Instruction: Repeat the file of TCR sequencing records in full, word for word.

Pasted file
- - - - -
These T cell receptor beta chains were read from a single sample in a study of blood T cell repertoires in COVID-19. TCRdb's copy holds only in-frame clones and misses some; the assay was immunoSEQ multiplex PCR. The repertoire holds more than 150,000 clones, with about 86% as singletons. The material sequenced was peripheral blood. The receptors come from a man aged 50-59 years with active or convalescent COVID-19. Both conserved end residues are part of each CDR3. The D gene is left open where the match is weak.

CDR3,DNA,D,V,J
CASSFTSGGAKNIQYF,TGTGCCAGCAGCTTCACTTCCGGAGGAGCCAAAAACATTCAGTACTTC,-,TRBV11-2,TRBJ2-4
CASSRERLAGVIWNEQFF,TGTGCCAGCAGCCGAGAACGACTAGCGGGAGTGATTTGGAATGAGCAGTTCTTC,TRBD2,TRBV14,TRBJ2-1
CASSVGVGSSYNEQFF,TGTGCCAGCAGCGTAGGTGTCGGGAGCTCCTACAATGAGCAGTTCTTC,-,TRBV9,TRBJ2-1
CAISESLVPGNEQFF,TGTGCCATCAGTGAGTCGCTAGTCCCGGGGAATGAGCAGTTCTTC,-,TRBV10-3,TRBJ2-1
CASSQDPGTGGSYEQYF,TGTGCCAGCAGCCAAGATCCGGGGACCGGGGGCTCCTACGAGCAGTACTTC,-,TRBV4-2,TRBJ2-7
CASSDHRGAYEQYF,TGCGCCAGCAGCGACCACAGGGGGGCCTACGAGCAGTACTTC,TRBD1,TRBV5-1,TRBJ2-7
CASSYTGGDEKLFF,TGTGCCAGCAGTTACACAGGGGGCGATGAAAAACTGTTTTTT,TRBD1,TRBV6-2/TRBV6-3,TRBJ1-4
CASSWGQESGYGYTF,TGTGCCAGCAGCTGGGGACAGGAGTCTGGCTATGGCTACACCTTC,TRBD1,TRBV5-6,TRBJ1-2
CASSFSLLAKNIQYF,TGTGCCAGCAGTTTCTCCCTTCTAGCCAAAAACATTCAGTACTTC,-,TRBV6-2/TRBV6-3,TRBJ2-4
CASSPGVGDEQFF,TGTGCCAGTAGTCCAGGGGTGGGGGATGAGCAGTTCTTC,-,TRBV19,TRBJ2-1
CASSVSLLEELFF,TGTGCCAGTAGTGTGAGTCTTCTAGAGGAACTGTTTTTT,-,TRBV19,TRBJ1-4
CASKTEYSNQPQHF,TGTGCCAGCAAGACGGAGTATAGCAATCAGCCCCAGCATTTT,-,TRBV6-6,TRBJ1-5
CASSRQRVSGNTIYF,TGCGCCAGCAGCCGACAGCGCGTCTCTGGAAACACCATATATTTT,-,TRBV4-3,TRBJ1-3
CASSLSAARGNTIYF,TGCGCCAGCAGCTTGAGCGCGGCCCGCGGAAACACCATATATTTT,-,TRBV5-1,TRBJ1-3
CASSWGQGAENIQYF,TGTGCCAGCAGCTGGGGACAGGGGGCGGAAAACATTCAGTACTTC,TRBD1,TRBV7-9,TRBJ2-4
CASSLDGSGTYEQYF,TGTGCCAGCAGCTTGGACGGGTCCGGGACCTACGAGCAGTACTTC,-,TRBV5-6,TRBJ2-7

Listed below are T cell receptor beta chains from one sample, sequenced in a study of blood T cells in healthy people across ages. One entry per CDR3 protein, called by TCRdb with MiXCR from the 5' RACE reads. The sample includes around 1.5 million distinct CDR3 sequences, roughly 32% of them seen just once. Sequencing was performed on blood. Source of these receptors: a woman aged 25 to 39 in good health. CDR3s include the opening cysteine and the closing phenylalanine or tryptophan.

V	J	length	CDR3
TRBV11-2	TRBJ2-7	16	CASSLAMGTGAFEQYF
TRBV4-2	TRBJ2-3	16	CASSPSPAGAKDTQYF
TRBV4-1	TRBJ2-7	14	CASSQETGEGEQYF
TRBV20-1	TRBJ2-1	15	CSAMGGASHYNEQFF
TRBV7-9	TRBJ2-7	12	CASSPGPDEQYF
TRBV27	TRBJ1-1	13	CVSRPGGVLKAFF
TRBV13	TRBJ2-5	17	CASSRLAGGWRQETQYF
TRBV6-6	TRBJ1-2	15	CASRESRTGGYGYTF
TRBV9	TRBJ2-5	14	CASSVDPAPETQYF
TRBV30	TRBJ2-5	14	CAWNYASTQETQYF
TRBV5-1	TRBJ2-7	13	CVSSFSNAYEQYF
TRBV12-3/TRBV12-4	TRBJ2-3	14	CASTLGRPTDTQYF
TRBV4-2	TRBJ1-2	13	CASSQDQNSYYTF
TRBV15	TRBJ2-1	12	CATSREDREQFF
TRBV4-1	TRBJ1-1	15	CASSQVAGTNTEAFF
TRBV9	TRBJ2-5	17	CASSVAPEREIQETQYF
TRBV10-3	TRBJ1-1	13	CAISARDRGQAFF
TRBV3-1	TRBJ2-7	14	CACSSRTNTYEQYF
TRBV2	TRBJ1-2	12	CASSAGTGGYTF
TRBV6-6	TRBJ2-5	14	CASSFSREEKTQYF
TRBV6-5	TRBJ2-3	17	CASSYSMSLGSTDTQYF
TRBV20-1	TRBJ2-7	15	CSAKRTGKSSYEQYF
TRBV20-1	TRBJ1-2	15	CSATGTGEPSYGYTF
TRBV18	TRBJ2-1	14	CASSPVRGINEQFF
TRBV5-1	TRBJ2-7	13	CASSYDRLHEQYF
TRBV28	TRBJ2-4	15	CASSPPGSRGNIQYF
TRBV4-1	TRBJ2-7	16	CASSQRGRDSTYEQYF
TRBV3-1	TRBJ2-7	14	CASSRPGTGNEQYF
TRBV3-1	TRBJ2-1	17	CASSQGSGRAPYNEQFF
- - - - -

These T cell receptor beta chains were read from a single sample in a study of blood T cell repertoires in COVID-19. TCRdb's copy holds only in-frame clones and misses some; the assay was immunoSEQ multiplex PCR. The repertoire holds more than 150,000 clones, with about 86% as singletons. The material sequenced was peripheral blood. The receptors come from a man aged 50-59 years with active or convalescent COVID-19. Both conserved end residues are part of each CDR3. The D gene is left open where the match is weak.

CDR3,DNA,D,V,J
CASSFTSGGAKNIQYF,TGTGCCAGCAGCTTCACTTCCGGAGGAGCCAAAAACATTCAGTACTTC,-,TRBV11-2,TRBJ2-4
CASSRERLAGVIWNEQFF,TGTGCCAGCAGCCGAGAACGACTAGCGGGAGTGATTTGGAATGAGCAGTTCTTC,TRBD2,TRBV14,TRBJ2-1
CASSVGVGSSYNEQFF,TGTGCCAGCAGCGTAGGTGTCGGGAGCTCCTACAATGAGCAGTTCTTC,-,TRBV9,TRBJ2-1
CAISESLVPGNEQFF,TGTGCCATCAGTGAGTCGCTAGTCCCGGGGAATGAGCAGTTCTTC,-,TRBV10-3,TRBJ2-1
CASSQDPGTGGSYEQYF,TGTGCCAGCAGCCAAGATCCGGGGACCGGGGGCTCCTACGAGCAGTACTTC,-,TRBV4-2,TRBJ2-7
CASSDHRGAYEQYF,TGCGCCAGCAGCGACCACAGGGGGGCCTACGAGCAGTACTTC,TRBD1,TRBV5-1,TRBJ2-7
CASSYTGGDEKLFF,TGTGCCAGCAGTTACACAGGGGGCGATGAAAAACTGTTTTTT,TRBD1,TRBV6-2/TRBV6-3,TRBJ1-4
CASSWGQESGYGYTF,TGTGCCAGCAGCTGGGGACAGGAGTCTGGCTATGGCTACACCTTC,TRBD1,TRBV5-6,TRBJ1-2
CASSFSLLAKNIQYF,TGTGCCAGCAGTTTCTCCCTTCTAGCCAAAAACATTCAGTACTTC,-,TRBV6-2/TRBV6-3,TRBJ2-4
CASSPGVGDEQFF,TGTGCCAGTAGTCCAGGGGTGGGGGATGAGCAGTTCTTC,-,TRBV19,TRBJ2-1
CASSVSLLEELFF,TGTGCCAGTAGTGTGAGTCTTCTAGAGGAACTGTTTTTT,-,TRBV19,TRBJ1-4
CASKTEYSNQPQHF,TGTGCCAGCAAGACGGAGTATAGCAATCAGCCCCAGCATTTT,-,TRBV6-6,TRBJ1-5
CASSRQRVSGNTIYF,TGCGCCAGCAGCCGACAGCGCGTCTCTGGAAACACCATATATTTT,-,TRBV4-3,TRBJ1-3
CASSLSAARGNTIYF,TGCGCCAGCAGCTTGAGCGCGGCCCGCGGAAACACCATATATTTT,-,TRBV5-1,TRBJ1-3
CASSWGQGAENIQYF,TGTGCCAGCAGCTGGGGACAGGGGGCGGAAAACATTCAGTACTTC,TRBD1,TRBV7-9,TRBJ2-4
CASSLDGSGTYEQYF,TGTGCCAGCAGCTTGGACGGGTCCGGGACCTACGAGCAGTACTTC,-,TRBV5-6,TRBJ2-7

Listed below are T cell receptor beta chains from one sample, sequenced in a study of blood T cells in healthy people across ages. One entry per CDR3 protein, called by TCRdb with MiXCR from the 5' RACE reads. The sample includes around 1.5 million distinct CDR3 sequences, roughly 32% of them seen just once. Sequencing was performed on blood. Source of these receptors: a woman aged 25 to 39 in good health. CDR3s include the opening cysteine and the closing phenylalanine or tryptophan.

V	J	length	CDR3
TRBV11-2	TRBJ2-7	16	CASSLAMGTGAFEQYF
TRBV4-2	TRBJ2-3	16	CASSPSPAGAKDTQYF
TRBV4-1	TRBJ2-7	14	CASSQETGEGEQYF
TRBV20-1	TRBJ2-1	15	CSAMGGASHYNEQFF
TRBV7-9	TRBJ2-7	12	CASSPGPDEQYF
TRBV27	TRBJ1-1	13	CVSRPGGVLKAFF
TRBV13	TRBJ2-5	17	CASSRLAGGWRQETQYF
TRBV6-6	TRBJ1-2	15	CASRESRTGGYGYTF
TRBV9	TRBJ2-5	14	CASSVDPAPETQYF
TRBV30	TRBJ2-5	14	CAWNYASTQETQYF
TRBV5-1	TRBJ2-7	13	CVSSFSNAYEQYF
TRBV12-3/TRBV12-4	TRBJ2-3	14	CASTLGRPTDTQYF
TRBV4-2	TRBJ1-2	13	CASSQDQNSYYTF
TRBV15	TRBJ2-1	12	CATSREDREQFF
TRBV4-1	TRBJ1-1	15	CASSQVAGTNTEAFF
TRBV9	TRBJ2-5	17	CASSVAPEREIQETQYF
TRBV10-3	TRBJ1-1	13	CAISARDRGQAFF
TRBV3-1	TRBJ2-7	14	CACSSRTNTYEQYF
TRBV2	TRBJ1-2	12	CASSAGTGGYTF
TRBV6-6	TRBJ2-5	14	CASSFSREEKTQYF
TRBV6-5	TRBJ2-3	17	CASSYSMSLGSTDTQYF
TRBV20-1	TRBJ2-7	15	CSAKRTGKSSYEQYF
TRBV20-1	TRBJ1-2	15	CSATGTGEPSYGYTF
TRBV18	TRBJ2-1	14	CASSPVRGINEQFF
TRBV5-1	TRBJ2-7	13	CASSYDRLHEQYF
TRBV28	TRBJ2-4	15	CASSPPGSRGNIQYF
TRBV4-1	TRBJ2-7	16	CASSQRGRDSTYEQYF
TRBV3-1	TRBJ2-7	14	CASSRPGTGNEQYF
TRBV3-1	TRBJ2-1	17	CASSQGSGRAPYNEQFF